Do I Need To Be Canadian To Launch A Business In British Columbia?
Actually, no. If you're not a citizen of Canada, go here to get this simple guide to starting a business in British Columbia.
As an immigrant, can I own a business?
Anyone can own a sole proprietorship, partnership or corporation in BC, regardless of their citizenship status. This makes B.C. the most flexible province in the country regarding non-resident businesses.
However, non-residents must meet the following mandatory requirements for starting a business.
It’s also important to know that owning a business does not affect your immigration status.
Conditions to Launch a Business Physical Location
Your company must have a physical address.
If you’re going to be working on your business in B.C., Immigration, Refugees and Citizenship Canada (IRCC) must grant you working status. Check out IRCC’s Work in Canada to find out how to obtain the correct permit for your needs.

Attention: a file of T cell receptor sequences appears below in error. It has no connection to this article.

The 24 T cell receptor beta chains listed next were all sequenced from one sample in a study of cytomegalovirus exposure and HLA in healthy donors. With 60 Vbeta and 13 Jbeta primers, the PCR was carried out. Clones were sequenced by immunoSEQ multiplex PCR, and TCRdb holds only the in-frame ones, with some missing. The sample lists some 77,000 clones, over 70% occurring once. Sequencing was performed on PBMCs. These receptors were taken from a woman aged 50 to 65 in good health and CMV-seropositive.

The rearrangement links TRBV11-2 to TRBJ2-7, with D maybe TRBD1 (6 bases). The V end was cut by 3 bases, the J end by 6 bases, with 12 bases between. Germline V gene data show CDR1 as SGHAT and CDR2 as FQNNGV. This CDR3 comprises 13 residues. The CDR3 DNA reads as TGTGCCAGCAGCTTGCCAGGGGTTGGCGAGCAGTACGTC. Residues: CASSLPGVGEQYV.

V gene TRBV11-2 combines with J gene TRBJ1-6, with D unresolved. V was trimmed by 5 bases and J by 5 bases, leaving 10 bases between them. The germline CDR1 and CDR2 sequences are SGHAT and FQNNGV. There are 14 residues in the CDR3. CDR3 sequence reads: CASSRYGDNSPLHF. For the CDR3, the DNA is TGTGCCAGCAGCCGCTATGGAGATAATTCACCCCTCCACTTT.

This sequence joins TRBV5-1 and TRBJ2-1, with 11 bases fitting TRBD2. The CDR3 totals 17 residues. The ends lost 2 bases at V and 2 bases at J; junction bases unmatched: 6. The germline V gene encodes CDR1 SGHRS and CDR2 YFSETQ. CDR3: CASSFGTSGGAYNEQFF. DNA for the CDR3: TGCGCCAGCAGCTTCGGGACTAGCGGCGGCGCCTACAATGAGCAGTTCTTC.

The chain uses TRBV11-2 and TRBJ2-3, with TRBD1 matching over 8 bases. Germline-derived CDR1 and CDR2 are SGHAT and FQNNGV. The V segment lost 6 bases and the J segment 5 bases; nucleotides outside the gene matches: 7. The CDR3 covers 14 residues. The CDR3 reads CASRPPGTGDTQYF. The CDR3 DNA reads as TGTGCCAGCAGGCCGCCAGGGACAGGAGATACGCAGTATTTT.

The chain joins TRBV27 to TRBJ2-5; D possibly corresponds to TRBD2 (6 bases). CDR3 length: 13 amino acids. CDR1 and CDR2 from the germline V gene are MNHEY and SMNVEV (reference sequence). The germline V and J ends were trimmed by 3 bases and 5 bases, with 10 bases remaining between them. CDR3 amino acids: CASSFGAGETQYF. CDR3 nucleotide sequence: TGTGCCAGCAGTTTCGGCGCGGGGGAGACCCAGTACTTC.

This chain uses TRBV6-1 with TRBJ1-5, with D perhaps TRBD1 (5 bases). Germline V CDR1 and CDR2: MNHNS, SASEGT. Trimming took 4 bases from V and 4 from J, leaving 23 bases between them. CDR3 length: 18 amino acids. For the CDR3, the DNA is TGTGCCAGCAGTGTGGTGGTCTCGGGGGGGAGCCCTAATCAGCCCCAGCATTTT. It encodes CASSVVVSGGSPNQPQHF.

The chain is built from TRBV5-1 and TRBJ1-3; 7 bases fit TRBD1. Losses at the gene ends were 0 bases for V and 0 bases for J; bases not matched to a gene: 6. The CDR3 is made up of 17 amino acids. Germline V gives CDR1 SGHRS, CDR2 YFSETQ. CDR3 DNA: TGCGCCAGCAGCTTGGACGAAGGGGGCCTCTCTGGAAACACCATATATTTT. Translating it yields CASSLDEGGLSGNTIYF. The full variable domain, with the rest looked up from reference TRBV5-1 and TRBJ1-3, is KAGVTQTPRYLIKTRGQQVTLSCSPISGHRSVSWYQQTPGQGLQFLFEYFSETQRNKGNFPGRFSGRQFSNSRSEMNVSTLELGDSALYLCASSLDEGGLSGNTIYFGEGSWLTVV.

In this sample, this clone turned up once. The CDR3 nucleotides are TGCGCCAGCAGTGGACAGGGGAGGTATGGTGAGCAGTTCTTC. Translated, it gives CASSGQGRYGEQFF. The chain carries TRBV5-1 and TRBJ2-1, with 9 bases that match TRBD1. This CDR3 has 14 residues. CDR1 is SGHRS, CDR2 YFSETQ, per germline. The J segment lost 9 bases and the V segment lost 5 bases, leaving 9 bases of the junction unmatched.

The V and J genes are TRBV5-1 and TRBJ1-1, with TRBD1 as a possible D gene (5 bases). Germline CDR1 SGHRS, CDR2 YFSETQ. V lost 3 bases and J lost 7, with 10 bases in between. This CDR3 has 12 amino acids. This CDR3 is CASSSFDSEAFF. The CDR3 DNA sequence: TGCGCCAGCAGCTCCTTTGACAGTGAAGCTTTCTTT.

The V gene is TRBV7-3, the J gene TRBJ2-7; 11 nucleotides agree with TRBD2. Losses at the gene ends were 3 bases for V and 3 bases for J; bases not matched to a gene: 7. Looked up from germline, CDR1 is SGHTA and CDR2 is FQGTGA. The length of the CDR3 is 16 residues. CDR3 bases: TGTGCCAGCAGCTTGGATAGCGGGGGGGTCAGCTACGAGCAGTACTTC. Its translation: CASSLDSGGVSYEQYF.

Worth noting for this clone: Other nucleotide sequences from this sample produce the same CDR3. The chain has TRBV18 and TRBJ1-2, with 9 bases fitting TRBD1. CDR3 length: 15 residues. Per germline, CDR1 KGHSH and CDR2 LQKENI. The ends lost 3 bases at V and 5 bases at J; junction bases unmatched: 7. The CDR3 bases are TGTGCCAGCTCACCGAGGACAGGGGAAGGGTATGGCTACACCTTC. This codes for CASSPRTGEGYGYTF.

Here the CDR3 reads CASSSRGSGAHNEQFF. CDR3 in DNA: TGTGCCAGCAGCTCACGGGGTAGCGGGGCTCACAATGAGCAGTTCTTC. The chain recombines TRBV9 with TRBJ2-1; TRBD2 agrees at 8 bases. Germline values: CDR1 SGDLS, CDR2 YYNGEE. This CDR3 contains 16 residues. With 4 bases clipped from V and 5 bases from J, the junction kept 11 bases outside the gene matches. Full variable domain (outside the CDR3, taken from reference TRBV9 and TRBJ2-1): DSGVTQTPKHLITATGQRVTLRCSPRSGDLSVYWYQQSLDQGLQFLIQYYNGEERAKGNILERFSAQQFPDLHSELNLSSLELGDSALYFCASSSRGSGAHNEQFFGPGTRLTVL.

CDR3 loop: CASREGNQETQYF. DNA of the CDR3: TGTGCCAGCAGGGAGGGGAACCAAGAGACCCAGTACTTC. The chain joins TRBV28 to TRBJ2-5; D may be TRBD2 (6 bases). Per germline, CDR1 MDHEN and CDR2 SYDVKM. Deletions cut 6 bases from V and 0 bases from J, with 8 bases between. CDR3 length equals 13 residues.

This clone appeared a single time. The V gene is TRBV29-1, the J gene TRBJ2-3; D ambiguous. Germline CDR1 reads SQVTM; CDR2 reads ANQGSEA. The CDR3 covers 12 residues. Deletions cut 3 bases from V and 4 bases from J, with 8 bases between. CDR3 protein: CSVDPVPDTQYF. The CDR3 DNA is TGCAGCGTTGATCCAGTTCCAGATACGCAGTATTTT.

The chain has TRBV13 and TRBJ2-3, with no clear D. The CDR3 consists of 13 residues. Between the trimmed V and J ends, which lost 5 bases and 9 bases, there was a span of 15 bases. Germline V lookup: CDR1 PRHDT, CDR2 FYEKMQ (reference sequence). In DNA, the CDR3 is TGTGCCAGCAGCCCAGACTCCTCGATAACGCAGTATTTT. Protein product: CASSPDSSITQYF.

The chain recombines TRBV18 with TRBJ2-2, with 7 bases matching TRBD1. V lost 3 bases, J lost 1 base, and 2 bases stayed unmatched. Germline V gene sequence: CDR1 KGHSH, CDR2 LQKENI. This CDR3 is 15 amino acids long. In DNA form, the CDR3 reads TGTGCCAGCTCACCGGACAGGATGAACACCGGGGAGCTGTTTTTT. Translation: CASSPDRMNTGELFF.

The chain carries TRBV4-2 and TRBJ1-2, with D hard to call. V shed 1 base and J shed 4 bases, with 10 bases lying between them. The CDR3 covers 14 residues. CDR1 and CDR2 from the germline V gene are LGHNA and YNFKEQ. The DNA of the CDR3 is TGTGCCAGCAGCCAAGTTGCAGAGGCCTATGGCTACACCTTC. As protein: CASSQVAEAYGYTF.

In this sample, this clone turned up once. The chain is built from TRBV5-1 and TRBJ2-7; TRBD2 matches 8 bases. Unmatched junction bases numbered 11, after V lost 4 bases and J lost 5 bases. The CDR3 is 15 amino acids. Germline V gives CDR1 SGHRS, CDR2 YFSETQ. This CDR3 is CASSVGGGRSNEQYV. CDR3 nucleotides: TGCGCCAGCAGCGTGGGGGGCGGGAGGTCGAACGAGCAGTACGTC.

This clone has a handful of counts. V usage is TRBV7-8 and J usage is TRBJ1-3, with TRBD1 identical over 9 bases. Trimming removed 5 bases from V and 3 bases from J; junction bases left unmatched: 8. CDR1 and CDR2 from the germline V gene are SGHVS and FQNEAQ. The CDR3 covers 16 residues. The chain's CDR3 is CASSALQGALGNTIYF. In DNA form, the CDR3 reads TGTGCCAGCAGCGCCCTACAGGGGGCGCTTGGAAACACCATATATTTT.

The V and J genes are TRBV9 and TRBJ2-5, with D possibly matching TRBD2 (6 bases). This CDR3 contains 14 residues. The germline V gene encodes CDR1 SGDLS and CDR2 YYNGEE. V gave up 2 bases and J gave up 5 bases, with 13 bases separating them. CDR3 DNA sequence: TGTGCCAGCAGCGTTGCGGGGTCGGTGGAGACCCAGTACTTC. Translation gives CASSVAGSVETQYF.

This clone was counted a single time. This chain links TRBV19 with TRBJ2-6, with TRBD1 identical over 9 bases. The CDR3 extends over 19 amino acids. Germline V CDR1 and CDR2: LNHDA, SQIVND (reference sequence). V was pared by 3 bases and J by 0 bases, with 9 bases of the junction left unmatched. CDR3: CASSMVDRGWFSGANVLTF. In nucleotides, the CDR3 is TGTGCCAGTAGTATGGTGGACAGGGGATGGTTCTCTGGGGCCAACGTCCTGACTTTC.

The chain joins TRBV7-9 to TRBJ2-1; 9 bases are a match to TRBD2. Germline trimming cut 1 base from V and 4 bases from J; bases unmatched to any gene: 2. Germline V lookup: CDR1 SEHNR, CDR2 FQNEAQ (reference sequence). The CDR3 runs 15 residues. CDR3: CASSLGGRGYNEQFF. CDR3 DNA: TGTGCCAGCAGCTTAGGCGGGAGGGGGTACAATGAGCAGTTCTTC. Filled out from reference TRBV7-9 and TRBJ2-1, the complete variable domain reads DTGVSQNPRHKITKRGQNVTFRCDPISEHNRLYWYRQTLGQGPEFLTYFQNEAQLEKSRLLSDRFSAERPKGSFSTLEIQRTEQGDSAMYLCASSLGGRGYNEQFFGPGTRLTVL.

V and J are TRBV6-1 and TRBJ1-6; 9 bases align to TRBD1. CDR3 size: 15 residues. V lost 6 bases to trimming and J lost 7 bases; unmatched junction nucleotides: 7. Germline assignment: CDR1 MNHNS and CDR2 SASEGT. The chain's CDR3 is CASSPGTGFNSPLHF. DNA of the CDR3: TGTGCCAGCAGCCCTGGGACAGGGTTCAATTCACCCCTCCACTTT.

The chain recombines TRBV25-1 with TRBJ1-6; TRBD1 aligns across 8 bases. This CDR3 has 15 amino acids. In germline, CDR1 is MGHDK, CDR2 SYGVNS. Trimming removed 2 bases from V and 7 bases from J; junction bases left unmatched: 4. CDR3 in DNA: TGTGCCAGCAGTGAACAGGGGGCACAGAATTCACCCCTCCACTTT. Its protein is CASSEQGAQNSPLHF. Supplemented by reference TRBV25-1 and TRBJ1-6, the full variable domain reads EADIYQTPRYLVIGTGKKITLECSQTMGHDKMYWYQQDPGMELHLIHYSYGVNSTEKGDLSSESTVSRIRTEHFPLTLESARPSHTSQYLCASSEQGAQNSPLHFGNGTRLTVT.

You need to submit a tax return if you’re generating Canadian revenue. Submitting a tax return requires a business number, which can be obtained by registering your business with the Canada Revenue Agency.
Canada Investment Application
You also need to apply to Investment Canada under the Canadian Investment Act. This act states that non-Canadians who wish to establish a Canadian business or acquire control of an existing business must submit an Investment Canada application for review.
What if I run my business outside of British Columbia?
The criteria for non-residents starting a business differs from province to territory. If you have a physical location outside of B.C., consult that region’s requirements found at the Canada Business Network.
What if I want to incorporate federally?
In most circumstances, at least 25 per cent of the directors of a corporation must be Canadian to incorporate with the federal government.
If there are less than four directors, then at least one of them must be Canadian.
If the corporation is operating in sectors with ownership restrictions or is operating in certain cultural sectors, the majority of directors must be Canadian.